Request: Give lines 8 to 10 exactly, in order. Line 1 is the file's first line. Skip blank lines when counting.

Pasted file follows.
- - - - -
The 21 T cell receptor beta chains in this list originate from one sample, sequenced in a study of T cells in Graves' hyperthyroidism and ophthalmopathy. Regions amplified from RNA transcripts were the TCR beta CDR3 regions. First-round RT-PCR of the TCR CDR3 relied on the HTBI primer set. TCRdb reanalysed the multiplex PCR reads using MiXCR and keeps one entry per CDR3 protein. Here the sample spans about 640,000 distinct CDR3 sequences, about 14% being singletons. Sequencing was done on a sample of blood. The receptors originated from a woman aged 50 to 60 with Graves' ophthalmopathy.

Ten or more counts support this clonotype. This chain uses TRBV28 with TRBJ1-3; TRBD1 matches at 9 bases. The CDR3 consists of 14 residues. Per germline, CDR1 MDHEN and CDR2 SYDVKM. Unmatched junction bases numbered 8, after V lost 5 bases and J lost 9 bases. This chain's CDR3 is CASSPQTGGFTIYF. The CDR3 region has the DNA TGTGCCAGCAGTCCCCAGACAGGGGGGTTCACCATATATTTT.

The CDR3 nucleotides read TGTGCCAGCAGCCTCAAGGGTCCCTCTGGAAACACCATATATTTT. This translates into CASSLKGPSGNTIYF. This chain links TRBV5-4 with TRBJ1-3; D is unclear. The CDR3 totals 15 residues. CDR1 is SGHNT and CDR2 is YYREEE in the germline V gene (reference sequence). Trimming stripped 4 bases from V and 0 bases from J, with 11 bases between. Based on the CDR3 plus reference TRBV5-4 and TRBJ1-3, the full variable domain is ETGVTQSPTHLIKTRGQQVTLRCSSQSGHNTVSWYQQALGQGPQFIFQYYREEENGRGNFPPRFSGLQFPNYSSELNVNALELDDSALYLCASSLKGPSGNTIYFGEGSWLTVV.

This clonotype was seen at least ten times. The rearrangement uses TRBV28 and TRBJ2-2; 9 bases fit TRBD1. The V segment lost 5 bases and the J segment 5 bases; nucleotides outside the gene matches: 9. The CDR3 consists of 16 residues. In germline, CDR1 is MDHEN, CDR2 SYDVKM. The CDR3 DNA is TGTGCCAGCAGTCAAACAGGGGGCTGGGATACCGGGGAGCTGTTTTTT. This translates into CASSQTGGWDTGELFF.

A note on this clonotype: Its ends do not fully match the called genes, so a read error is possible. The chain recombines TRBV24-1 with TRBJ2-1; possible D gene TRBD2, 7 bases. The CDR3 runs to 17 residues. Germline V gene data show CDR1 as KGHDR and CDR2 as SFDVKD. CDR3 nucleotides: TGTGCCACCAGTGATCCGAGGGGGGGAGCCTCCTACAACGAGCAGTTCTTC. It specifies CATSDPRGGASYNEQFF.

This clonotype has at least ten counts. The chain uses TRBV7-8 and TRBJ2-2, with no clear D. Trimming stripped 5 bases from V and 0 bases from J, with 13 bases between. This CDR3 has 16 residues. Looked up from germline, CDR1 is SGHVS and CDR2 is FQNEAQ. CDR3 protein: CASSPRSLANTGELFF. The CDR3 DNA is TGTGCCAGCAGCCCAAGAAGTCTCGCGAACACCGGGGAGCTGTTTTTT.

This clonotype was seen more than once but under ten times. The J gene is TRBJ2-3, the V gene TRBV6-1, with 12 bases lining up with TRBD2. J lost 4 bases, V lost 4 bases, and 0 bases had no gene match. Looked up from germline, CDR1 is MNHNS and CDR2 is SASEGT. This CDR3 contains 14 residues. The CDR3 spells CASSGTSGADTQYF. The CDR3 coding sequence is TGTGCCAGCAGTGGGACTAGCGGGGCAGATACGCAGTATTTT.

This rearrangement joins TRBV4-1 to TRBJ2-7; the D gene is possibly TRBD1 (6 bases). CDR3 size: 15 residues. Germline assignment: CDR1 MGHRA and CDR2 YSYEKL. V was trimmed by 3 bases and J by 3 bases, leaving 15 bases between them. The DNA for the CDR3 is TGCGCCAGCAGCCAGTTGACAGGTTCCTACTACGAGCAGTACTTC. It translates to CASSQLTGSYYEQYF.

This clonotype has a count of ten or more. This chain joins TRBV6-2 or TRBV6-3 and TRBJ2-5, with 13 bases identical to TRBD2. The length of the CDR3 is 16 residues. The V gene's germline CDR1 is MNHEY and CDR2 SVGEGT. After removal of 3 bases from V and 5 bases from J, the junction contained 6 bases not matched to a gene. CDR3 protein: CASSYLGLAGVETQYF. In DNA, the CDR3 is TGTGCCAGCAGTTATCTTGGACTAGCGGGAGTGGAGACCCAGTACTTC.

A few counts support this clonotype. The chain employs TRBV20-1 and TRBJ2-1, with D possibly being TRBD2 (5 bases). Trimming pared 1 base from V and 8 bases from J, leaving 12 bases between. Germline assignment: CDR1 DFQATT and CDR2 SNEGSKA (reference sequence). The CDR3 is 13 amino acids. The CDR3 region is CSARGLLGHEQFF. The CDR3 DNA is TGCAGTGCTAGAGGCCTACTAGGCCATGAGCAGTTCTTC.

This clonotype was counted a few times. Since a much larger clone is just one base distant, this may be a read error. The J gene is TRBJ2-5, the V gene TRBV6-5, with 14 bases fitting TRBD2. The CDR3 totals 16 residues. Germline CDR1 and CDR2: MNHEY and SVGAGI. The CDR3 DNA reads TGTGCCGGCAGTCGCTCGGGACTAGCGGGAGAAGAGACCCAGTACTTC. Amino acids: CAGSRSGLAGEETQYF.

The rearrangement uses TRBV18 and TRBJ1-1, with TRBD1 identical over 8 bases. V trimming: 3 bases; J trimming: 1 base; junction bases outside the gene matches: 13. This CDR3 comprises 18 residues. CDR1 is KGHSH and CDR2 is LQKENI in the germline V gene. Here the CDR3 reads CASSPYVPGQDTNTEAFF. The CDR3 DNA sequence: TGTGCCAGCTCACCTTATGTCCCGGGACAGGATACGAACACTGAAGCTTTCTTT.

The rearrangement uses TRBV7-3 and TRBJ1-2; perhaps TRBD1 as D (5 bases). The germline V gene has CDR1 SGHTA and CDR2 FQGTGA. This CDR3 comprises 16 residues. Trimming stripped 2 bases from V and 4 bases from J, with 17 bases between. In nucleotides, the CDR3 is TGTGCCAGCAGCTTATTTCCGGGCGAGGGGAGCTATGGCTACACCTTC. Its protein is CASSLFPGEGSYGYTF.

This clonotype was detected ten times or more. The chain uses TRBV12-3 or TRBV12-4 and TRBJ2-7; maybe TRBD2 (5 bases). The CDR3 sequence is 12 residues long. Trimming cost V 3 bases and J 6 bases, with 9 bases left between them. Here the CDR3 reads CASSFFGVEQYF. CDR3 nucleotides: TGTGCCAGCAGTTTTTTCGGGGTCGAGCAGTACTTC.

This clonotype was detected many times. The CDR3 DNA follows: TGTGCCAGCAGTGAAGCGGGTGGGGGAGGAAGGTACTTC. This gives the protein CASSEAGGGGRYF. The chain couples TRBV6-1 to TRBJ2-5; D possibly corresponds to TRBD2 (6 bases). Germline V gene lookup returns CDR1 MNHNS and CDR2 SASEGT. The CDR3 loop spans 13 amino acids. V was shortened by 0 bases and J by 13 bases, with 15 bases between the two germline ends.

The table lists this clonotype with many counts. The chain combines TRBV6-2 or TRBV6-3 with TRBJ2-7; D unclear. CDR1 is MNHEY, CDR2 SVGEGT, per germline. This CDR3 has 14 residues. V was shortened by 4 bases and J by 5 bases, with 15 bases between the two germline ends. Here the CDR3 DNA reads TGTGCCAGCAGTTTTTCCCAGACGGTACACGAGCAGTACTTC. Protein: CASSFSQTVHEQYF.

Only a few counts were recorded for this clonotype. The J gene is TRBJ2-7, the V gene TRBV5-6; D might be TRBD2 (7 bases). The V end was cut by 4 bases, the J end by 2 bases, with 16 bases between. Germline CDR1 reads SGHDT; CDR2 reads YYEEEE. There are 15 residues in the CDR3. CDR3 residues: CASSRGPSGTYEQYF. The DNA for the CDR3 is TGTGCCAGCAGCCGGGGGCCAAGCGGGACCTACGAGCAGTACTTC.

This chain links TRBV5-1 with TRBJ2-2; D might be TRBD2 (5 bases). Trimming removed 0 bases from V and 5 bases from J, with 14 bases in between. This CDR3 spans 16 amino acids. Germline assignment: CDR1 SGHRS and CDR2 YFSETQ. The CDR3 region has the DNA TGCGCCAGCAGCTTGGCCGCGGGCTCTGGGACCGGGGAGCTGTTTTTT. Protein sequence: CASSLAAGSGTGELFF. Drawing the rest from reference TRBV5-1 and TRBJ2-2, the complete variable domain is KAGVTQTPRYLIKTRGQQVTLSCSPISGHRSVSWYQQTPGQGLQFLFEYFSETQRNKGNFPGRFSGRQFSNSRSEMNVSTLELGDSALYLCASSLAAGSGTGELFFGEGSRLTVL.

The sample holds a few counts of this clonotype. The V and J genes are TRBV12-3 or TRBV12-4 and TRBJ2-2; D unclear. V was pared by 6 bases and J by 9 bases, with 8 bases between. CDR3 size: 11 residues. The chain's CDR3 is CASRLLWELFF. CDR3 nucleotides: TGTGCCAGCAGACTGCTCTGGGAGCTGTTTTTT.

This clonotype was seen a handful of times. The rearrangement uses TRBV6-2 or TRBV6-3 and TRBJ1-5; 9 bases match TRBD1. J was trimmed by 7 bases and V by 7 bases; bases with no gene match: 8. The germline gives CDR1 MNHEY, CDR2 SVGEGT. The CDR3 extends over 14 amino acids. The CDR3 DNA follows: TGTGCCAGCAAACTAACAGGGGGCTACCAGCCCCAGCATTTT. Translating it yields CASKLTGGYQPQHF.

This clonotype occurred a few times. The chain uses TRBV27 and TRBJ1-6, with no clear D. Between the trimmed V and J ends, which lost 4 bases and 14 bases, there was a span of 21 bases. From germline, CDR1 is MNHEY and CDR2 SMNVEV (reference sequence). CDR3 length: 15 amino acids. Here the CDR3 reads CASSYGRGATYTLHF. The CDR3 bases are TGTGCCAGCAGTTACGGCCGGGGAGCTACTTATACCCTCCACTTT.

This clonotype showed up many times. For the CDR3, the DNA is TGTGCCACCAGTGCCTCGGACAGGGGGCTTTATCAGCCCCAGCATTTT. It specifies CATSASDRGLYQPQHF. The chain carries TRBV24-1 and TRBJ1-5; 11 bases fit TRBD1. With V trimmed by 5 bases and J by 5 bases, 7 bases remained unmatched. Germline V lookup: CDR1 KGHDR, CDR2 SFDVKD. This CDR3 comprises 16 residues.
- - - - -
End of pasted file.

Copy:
This rearrangement joins TRBV4-1 to TRBJ2-7; the D gene is possibly TRBD1 (6 bases). CDR3 size: 15 residues. Germline assignment: CDR1 MGHRA and CDR2 YSYEKL. V was trimmed by 3 bases and J by 3 bases, leaving 15 bases between them. The DNA for the CDR3 is TGCGCCAGCAGCCAGTTGACAGGTTCCTACTACGAGCAGTACTTC. It translates to CASSQLTGSYYEQYF.

This clonotype has a count of ten or more. This chain joins TRBV6-2 or TRBV6-3 and TRBJ2-5, with 13 bases identical to TRBD2. The length of the CDR3 is 16 residues. The V gene's germline CDR1 is MNHEY and CDR2 SVGEGT. After removal of 3 bases from V and 5 bases from J, the junction contained 6 bases not matched to a gene. CDR3 protein: CASSYLGLAGVETQYF. In DNA, the CDR3 is TGTGCCAGCAGTTATCTTGGACTAGCGGGAGTGGAGACCCAGTACTTC.

A few counts support this clonotype. The chain employs TRBV20-1 and TRBJ2-1, with D possibly being TRBD2 (5 bases). Trimming pared 1 base from V and 8 bases from J, leaving 12 bases between. Germline assignment: CDR1 DFQATT and CDR2 SNEGSKA (reference sequence). The CDR3 is 13 amino acids. The CDR3 region is CSARGLLGHEQFF. The CDR3 DNA is TGCAGTGCTAGAGGCCTACTAGGCCATGAGCAGTTCTTC.